This article is taken from
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Co-operate to propagate
If your organisation is made up of good people who always do what’s right, then when other organisations tell you they need help, you co-operate with them. After the crisis has passed, you sort out who owes what to whom. (If you’re a hard-nosed bottom-line fanatic, on the other hand, you wait till they show you the money.)
The Author: Our Community's Managing Director, Denis Moriarty
There are other ways, though, to think about intra-NFP co-operation. One point to consider is how any proposal for common effort carries you towards your common goals.
Some evolutionary theorists consider that the point of life is to propagate your genes. English geneticist J. B. S. Haldane once calculated on the back of an envelope that if he wanted to ensure his genetic heritage lived on he would be prepared to lay down his life for eight cousins or two brothers. Something of the same principle might work for the propagation of good causes. If the group down the road is working on issues related to yours, its success might give your cause a boost, and the fact that your group wouldn’t get the credit shouldn’t be a deal-breaker.
Some organisations will be closer to you than others – brothers or sisters rather than cousins – but just about all community groups have some factors in common (or some enemies) and some reason in some circumstances to circle the wagons and stand together.
That’s why, for example, we’re a member of the Community Council for Australia, and why you should be too. The CCA is busy scaring the hyenas away from Australia’s community sector, so you could think of the cost as a security expense. It’s only about $110 a year for small groups, which are the ones that really need it, and it’ll save you a lot of time in not having to make your own organisation-by-organisation submission every time the government wants to throw the baby out with the bathwater and into the revolving knives.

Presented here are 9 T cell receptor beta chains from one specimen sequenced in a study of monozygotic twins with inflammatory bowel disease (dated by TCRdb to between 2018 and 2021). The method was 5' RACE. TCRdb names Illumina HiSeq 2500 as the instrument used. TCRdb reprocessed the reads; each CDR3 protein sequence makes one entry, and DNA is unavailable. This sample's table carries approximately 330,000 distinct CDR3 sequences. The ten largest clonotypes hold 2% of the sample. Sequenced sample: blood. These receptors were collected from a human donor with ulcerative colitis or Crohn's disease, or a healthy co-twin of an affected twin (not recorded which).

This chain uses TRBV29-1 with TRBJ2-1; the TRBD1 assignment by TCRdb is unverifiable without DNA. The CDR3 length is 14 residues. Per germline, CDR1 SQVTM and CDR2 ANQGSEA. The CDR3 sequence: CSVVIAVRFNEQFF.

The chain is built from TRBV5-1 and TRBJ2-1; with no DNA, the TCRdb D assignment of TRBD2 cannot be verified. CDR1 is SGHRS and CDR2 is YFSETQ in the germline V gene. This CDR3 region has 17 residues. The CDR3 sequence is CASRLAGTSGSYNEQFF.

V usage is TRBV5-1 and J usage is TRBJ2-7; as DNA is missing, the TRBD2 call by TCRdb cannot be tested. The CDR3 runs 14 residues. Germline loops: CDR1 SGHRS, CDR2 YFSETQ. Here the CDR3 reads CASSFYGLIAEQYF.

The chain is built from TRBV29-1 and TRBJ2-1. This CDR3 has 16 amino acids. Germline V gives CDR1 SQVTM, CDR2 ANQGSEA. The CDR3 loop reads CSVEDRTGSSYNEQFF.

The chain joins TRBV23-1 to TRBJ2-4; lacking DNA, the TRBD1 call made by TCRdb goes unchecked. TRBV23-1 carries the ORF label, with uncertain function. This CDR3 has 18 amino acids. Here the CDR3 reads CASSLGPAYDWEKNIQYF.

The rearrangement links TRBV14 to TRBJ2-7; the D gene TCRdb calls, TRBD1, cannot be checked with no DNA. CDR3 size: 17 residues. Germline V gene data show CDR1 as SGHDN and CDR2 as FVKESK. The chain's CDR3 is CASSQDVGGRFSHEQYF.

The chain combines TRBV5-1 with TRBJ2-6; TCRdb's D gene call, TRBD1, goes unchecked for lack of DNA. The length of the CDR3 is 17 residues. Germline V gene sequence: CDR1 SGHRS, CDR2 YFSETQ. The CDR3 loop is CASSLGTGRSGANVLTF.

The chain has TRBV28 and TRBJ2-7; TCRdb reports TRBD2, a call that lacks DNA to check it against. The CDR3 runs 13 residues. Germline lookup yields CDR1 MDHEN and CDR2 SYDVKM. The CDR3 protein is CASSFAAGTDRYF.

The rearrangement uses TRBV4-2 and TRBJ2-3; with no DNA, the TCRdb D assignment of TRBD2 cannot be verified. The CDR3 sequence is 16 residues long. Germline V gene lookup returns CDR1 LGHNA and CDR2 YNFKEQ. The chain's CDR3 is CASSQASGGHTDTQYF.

Seriously, in unity is some protection against schoolyard bullies and ministerial ideologues, and if you put your money where your mouth is, you’re less likely to get your tongue cut out.
However nice you are, and however much you’re behind the common cause, you still want to be sure that co-operation is a two-way street and that you’re not being exploited as a soft touch. It helps to think through possible sticking points in advance, it helps to get something in writing as a pre-nup, it helps to have a dispute-resolution procedure, and it’s essential to know what your walk-away point is.
You want to work with other groups where that brings you closer to your goals, and you don’t want to be led away from your path to waste precious resources on wild-goose chases after other groups’ misguided obsessions.
It’s not always easy to know which scenario is which, but the best general rule comes from game theory. Your opening gambit is willingness to work together in good faith. If anyone stiffs you, assume they’re going to stiff you again next time, and plan accordingly. And assume that everybody else you work with is going to act on the same principle – so be careful not to break your promises.